Growing up, I had two distinct sports heroes: Ken Griffey Jr. and Steve Largent.
I admired the former because he was so superbly talented, you couldn't help but be in awe of his abilities. But Largent? Here was a guy deemed too short and slow by the team that drafted him, to the point that he was traded to the Seahawks. All he did after that was work his way into a Hall of Fame career that was as impressive as any before some guy named Rice came along.
For all I knew, that could be me. I could be that too slow, too small white kid who became a famous athlete. (Hey, every kid dreams!)
So, imagine my glee when a rumor surfaced last night that Largent is on the Seahawks' short list to take over from Tod Leiweke as CEO of the Seattle Seahawks. There are so many reasons why this makes sense, and why this should be an absolute no-brainer hire if there's mutual interest. And there's plenty of reason to believe that there is.
Anyone who's listened to Largent over the past few years knows that he's made no secret of wanting to get back into the NFL, ideally with with Seahawks. He's always said he'd love the chance to work for the franchise he helped put on the map in the 1980s.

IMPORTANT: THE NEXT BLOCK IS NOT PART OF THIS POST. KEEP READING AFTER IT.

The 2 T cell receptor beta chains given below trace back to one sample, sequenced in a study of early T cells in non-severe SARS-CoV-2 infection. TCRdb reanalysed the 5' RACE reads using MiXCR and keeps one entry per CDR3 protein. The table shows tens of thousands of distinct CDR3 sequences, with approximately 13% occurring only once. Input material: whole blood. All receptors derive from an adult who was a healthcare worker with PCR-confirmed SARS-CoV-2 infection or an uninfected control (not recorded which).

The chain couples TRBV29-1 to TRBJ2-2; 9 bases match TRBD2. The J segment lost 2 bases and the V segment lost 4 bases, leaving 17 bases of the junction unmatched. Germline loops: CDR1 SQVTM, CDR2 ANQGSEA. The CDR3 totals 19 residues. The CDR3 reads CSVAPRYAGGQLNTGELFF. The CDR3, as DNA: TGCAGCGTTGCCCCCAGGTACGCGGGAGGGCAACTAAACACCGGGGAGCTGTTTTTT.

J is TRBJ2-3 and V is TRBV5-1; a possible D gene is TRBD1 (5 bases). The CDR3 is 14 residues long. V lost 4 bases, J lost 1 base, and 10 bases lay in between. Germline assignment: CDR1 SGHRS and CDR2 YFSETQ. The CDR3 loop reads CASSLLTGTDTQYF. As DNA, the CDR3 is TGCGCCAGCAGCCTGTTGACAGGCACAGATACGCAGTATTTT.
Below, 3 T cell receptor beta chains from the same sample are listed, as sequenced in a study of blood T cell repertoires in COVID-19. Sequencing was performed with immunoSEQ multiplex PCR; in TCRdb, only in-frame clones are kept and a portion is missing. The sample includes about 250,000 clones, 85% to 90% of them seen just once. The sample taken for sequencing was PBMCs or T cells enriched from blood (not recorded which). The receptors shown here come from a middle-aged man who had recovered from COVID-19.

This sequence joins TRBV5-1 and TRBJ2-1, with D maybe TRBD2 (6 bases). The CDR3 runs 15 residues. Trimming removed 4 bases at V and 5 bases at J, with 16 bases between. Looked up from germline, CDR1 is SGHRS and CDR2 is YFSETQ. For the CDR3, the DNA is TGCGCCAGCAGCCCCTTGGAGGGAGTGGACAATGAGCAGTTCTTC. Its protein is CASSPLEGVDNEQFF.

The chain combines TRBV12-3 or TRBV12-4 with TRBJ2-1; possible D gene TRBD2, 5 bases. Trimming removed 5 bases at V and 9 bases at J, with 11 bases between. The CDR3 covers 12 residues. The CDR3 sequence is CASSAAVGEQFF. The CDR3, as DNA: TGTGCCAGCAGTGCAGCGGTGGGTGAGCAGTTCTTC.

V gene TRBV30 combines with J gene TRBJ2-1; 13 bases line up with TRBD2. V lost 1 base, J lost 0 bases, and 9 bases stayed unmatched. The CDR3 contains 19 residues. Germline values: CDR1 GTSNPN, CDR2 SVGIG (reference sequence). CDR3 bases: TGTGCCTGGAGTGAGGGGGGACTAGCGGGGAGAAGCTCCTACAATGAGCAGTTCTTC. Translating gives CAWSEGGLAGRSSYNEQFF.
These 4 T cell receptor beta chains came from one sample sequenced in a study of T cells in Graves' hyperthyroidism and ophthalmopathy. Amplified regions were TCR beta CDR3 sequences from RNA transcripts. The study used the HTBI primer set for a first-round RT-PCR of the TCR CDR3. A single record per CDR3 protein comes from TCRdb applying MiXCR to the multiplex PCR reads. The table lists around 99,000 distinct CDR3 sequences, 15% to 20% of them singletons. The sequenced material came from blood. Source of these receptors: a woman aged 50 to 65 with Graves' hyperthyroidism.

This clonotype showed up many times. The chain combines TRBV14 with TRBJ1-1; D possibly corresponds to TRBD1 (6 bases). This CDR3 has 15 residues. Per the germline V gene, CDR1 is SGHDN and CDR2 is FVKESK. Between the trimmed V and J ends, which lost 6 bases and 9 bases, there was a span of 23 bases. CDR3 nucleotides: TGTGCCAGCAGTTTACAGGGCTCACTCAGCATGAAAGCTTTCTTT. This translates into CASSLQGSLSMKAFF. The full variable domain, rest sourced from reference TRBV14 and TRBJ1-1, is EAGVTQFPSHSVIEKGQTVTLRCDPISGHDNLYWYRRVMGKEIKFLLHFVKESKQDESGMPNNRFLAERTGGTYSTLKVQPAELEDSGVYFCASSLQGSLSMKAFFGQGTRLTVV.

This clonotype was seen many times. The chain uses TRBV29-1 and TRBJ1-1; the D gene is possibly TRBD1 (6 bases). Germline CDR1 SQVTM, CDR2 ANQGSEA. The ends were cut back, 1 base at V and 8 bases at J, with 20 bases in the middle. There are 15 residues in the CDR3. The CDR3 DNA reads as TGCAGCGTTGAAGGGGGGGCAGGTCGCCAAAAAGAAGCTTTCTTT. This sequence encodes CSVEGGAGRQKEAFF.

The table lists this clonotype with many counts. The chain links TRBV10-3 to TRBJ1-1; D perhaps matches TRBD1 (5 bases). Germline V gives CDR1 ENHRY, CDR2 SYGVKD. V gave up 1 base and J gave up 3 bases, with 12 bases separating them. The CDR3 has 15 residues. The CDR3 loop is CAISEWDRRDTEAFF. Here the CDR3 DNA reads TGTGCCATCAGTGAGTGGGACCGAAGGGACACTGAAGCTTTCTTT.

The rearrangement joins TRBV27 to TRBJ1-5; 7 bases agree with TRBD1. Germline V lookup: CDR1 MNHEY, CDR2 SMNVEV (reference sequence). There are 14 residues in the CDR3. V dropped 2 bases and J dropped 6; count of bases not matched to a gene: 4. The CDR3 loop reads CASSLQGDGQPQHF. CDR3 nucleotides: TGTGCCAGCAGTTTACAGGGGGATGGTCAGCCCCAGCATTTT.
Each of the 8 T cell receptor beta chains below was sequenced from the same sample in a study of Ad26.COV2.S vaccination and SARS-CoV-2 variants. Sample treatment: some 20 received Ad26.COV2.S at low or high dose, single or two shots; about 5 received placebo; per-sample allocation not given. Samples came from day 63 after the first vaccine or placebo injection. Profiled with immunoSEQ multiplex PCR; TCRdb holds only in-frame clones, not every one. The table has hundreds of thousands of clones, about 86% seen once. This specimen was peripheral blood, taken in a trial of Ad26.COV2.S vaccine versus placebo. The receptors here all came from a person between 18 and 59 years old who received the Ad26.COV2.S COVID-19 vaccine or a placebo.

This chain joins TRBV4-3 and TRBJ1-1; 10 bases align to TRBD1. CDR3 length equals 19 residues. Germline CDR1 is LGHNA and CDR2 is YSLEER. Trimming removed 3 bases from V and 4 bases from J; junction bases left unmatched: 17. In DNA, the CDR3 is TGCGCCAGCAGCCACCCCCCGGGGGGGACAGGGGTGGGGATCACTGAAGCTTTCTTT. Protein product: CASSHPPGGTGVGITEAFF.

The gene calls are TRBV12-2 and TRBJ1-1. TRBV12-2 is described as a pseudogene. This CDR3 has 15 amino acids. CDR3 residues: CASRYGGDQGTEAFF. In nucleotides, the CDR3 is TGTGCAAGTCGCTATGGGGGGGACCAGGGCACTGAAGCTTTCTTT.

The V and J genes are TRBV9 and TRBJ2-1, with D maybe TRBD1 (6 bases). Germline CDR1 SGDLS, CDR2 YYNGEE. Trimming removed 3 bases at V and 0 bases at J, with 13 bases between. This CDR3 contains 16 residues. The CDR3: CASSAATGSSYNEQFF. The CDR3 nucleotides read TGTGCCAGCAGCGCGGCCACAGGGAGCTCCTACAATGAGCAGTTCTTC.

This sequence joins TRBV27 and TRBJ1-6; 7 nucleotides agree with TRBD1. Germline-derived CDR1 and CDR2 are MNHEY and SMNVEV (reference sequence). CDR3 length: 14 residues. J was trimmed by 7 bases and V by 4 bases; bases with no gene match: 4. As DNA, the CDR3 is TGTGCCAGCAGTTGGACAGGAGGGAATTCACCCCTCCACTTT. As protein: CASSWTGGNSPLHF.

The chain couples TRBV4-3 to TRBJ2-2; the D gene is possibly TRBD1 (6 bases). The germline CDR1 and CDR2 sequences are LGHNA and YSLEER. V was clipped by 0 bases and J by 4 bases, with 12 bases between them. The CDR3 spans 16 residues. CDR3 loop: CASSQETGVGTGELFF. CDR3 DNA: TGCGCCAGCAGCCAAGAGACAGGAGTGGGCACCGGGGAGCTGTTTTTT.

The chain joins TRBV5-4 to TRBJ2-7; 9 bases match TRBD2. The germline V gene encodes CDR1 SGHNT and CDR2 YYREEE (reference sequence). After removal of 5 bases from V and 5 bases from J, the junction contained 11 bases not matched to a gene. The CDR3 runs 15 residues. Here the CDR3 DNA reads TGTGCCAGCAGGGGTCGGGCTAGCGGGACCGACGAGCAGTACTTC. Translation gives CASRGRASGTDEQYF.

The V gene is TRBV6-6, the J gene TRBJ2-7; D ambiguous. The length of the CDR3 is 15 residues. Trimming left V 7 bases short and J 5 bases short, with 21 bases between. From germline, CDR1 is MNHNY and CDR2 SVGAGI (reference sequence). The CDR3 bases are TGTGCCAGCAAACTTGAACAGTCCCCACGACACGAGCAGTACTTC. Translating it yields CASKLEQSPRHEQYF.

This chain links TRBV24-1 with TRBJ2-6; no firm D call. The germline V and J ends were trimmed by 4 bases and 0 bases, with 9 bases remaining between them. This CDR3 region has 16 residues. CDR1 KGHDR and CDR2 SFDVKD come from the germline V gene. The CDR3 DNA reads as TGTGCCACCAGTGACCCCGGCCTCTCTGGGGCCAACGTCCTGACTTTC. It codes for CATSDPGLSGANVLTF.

But this is beyond just recycling a superstar for the purposes of name familiarity. Just because you played the sport at a high level doesn't mean you can manage in the sport at a high level -- hello, Matt Millen. However, Largent's not your typical ex-jock. Shortly after retiring, he was a congressman in his native Oklahoma for eight years. Following a failed bid for governor of the state, he has worked in the corporate world as CEO of CTIA, a wireless industry lobby group.
So, to recap: He's a Seattle sports icon, intimately familiar with both the city and the franchise; he has extensive political experience, which should allow him to position the franchise better than most CEOs (and if you want to take issue with his conservative views in liberal Seattle, fine -- but just remember the guys in the NFL he'll be working with are Republicans, too); and he's been running a large corporate organization for the last six years.
Uh, I'd say he's qualified.
Over the last 10 years, the Seahawks are the one Seattle franchise I've generally been able to count on to not screw things up. Please, Seahawks -- make this happen.